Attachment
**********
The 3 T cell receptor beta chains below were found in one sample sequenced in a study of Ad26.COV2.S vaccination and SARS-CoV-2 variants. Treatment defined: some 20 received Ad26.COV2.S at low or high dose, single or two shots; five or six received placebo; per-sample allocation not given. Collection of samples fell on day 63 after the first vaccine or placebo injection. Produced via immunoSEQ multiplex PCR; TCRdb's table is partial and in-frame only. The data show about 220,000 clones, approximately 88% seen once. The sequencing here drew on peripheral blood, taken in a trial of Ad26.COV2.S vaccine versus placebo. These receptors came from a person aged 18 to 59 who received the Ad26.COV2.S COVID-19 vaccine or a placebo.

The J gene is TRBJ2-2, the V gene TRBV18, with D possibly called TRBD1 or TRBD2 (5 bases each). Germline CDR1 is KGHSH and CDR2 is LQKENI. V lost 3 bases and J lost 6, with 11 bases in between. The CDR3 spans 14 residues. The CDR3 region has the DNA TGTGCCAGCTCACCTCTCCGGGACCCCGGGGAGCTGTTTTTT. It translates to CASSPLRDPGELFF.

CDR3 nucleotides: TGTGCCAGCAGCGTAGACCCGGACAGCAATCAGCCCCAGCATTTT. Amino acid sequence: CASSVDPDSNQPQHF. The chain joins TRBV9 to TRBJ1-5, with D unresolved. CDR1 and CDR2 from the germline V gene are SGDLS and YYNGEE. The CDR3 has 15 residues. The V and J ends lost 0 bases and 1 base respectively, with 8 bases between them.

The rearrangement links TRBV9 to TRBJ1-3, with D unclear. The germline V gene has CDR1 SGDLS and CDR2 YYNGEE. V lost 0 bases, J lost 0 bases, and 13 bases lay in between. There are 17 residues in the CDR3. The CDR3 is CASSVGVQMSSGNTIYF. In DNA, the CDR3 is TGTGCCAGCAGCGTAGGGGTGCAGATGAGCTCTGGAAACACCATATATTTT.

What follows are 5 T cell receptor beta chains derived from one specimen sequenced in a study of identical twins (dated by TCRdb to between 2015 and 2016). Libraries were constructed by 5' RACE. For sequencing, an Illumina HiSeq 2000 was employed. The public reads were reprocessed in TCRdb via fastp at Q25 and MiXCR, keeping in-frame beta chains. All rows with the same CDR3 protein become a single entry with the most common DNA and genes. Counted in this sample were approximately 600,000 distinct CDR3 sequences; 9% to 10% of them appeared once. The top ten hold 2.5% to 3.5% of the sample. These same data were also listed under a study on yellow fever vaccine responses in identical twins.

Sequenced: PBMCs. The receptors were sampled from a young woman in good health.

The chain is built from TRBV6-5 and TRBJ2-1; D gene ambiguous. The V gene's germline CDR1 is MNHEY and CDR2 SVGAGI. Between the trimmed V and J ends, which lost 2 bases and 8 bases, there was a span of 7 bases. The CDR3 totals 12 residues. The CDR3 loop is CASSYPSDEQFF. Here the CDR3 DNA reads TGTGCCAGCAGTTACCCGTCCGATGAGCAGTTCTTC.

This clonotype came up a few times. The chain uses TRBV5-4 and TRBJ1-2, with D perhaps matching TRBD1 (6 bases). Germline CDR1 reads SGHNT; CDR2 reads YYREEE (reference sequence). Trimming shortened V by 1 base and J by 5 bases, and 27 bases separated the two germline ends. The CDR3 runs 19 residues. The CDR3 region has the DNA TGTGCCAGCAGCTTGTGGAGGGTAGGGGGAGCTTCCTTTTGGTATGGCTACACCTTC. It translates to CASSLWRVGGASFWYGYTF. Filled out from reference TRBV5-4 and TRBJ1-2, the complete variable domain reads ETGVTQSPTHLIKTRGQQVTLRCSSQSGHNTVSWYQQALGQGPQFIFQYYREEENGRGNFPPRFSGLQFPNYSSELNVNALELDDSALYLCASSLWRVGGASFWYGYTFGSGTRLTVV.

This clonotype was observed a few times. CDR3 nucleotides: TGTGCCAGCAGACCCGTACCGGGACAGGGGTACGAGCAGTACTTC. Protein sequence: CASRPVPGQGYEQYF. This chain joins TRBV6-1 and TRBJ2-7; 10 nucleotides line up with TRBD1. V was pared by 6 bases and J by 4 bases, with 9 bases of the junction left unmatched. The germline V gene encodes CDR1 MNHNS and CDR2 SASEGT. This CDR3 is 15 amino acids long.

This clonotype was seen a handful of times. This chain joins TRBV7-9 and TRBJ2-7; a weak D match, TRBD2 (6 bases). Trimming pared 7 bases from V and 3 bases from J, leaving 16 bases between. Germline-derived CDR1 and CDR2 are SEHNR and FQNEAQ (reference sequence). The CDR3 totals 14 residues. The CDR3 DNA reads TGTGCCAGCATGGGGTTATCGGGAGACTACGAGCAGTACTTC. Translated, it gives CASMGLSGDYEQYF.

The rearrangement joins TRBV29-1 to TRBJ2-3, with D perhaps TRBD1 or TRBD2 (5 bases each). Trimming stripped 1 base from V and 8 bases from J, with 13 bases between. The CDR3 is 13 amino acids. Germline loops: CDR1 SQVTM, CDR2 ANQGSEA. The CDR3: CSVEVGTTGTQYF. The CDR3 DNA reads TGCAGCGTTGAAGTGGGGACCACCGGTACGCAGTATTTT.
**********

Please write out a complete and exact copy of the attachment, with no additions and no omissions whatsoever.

The 3 T cell receptor beta chains below were found in one sample sequenced in a study of Ad26.COV2.S vaccination and SARS-CoV-2 variants. Treatment defined: some 20 received Ad26.COV2.S at low or high dose, single or two shots; five or six received placebo; per-sample allocation not given. Collection of samples fell on day 63 after the first vaccine or placebo injection. Produced via immunoSEQ multiplex PCR; TCRdb's table is partial and in-frame only. The data show about 220,000 clones, approximately 88% seen once. The sequencing here drew on peripheral blood, taken in a trial of Ad26.COV2.S vaccine versus placebo. These receptors came from a person aged 18 to 59 who received the Ad26.COV2.S COVID-19 vaccine or a placebo.

The J gene is TRBJ2-2, the V gene TRBV18, with D possibly called TRBD1 or TRBD2 (5 bases each). Germline CDR1 is KGHSH and CDR2 is LQKENI. V lost 3 bases and J lost 6, with 11 bases in between. The CDR3 spans 14 residues. The CDR3 region has the DNA TGTGCCAGCTCACCTCTCCGGGACCCCGGGGAGCTGTTTTTT. It translates to CASSPLRDPGELFF.

CDR3 nucleotides: TGTGCCAGCAGCGTAGACCCGGACAGCAATCAGCCCCAGCATTTT. Amino acid sequence: CASSVDPDSNQPQHF. The chain joins TRBV9 to TRBJ1-5, with D unresolved. CDR1 and CDR2 from the germline V gene are SGDLS and YYNGEE. The CDR3 has 15 residues. The V and J ends lost 0 bases and 1 base respectively, with 8 bases between them.

The rearrangement links TRBV9 to TRBJ1-3, with D unclear. The germline V gene has CDR1 SGDLS and CDR2 YYNGEE. V lost 0 bases, J lost 0 bases, and 13 bases lay in between. There are 17 residues in the CDR3. The CDR3 is CASSVGVQMSSGNTIYF. In DNA, the CDR3 is TGTGCCAGCAGCGTAGGGGTGCAGATGAGCTCTGGAAACACCATATATTTT.

What follows are 5 T cell receptor beta chains derived from one specimen sequenced in a study of identical twins (dated by TCRdb to between 2015 and 2016). Libraries were constructed by 5' RACE. For sequencing, an Illumina HiSeq 2000 was employed. The public reads were reprocessed in TCRdb via fastp at Q25 and MiXCR, keeping in-frame beta chains. All rows with the same CDR3 protein become a single entry with the most common DNA and genes. Counted in this sample were approximately 600,000 distinct CDR3 sequences; 9% to 10% of them appeared once. The top ten hold 2.5% to 3.5% of the sample. These same data were also listed under a study on yellow fever vaccine responses in identical twins.

Sequenced: PBMCs. The receptors were sampled from a young woman in good health.

The chain is built from TRBV6-5 and TRBJ2-1; D gene ambiguous. The V gene's germline CDR1 is MNHEY and CDR2 SVGAGI. Between the trimmed V and J ends, which lost 2 bases and 8 bases, there was a span of 7 bases. The CDR3 totals 12 residues. The CDR3 loop is CASSYPSDEQFF. Here the CDR3 DNA reads TGTGCCAGCAGTTACCCGTCCGATGAGCAGTTCTTC.

This clonotype came up a few times. The chain uses TRBV5-4 and TRBJ1-2, with D perhaps matching TRBD1 (6 bases). Germline CDR1 reads SGHNT; CDR2 reads YYREEE (reference sequence). Trimming shortened V by 1 base and J by 5 bases, and 27 bases separated the two germline ends. The CDR3 runs 19 residues. The CDR3 region has the DNA TGTGCCAGCAGCTTGTGGAGGGTAGGGGGAGCTTCCTTTTGGTATGGCTACACCTTC. It translates to CASSLWRVGGASFWYGYTF. Filled out from reference TRBV5-4 and TRBJ1-2, the complete variable domain reads ETGVTQSPTHLIKTRGQQVTLRCSSQSGHNTVSWYQQALGQGPQFIFQYYREEENGRGNFPPRFSGLQFPNYSSELNVNALELDDSALYLCASSLWRVGGASFWYGYTFGSGTRLTVV.

This clonotype was observed a few times. CDR3 nucleotides: TGTGCCAGCAGACCCGTACCGGGACAGGGGTACGAGCAGTACTTC. Protein sequence: CASRPVPGQGYEQYF. This chain joins TRBV6-1 and TRBJ2-7; 10 nucleotides line up with TRBD1. V was pared by 6 bases and J by 4 bases, with 9 bases of the junction left unmatched. The germline V gene encodes CDR1 MNHNS and CDR2 SASEGT. This CDR3 is 15 amino acids long.

This clonotype was seen a handful of times. This chain joins TRBV7-9 and TRBJ2-7; a weak D match, TRBD2 (6 bases). Trimming pared 7 bases from V and 3 bases from J, leaving 16 bases between. Germline-derived CDR1 and CDR2 are SEHNR and FQNEAQ (reference sequence). The CDR3 totals 14 residues. The CDR3 DNA reads TGTGCCAGCATGGGGTTATCGGGAGACTACGAGCAGTACTTC. Translated, it gives CASMGLSGDYEQYF.

The rearrangement joins TRBV29-1 to TRBJ2-3, with D perhaps TRBD1 or TRBD2 (5 bases each). Trimming stripped 1 base from V and 8 bases from J, with 13 bases between. The CDR3 is 13 amino acids. Germline loops: CDR1 SQVTM, CDR2 ANQGSEA. The CDR3: CSVEVGTTGTQYF. The CDR3 DNA reads TGCAGCGTTGAAGTGGGGACCACCGGTACGCAGTATTTT.